Media coverage treats air travel as one of the great ordeals of modern life. For some frequent fliers, it probably is. A pair of new polls, though, find satisfaction with air travel is more the rule than the exception. In an Associated Press/Ipsos Public Affairs poll of adults who've taken at least one airline flight in the past 12 months, the vast majority voiced a positive view of air travel (see the chart). Findings were similar in a Gallup poll, where 72 percent of past-12-month fliers were "satisfied with the job the nation's major airlines are doing." One apparent moral: The horror-story anecdotes of some travelers don't reflect the attitudes of the flying public en masse.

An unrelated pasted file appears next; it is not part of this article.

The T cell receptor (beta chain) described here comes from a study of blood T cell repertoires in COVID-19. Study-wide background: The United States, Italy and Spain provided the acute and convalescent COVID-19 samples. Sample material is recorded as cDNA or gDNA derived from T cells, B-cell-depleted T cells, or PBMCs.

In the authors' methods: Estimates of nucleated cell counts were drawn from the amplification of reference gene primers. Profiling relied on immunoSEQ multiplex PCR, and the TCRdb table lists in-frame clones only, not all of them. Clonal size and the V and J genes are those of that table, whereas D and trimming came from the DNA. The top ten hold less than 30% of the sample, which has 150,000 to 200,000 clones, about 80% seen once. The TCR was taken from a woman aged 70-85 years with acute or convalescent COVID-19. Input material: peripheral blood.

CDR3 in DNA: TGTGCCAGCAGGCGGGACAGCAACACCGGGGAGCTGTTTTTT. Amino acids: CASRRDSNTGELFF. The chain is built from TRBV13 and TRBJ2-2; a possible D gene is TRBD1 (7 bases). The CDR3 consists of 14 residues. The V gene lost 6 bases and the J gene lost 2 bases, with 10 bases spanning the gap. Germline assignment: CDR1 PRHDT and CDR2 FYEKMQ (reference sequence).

When the AP/Ipsos poll asked respondents to say what they dislike about flying, 31 percent cited the hassles of airport security, 17 percent pointed to delays and 15 percent mentioned cramped or crowded planes. Just 6 percent cited the cost of flying. In the Gallup poll, the chief complaint was about the comfort of airline seats, with just 47 percent satisfied on that score. By comparison, 65 percent said they're satisfied with ticket prices, 69 percent with airlines' on-time performance, 75 percent with the speed and reliability of airport baggage systems and 92 percent with the courtesy of flight attendants.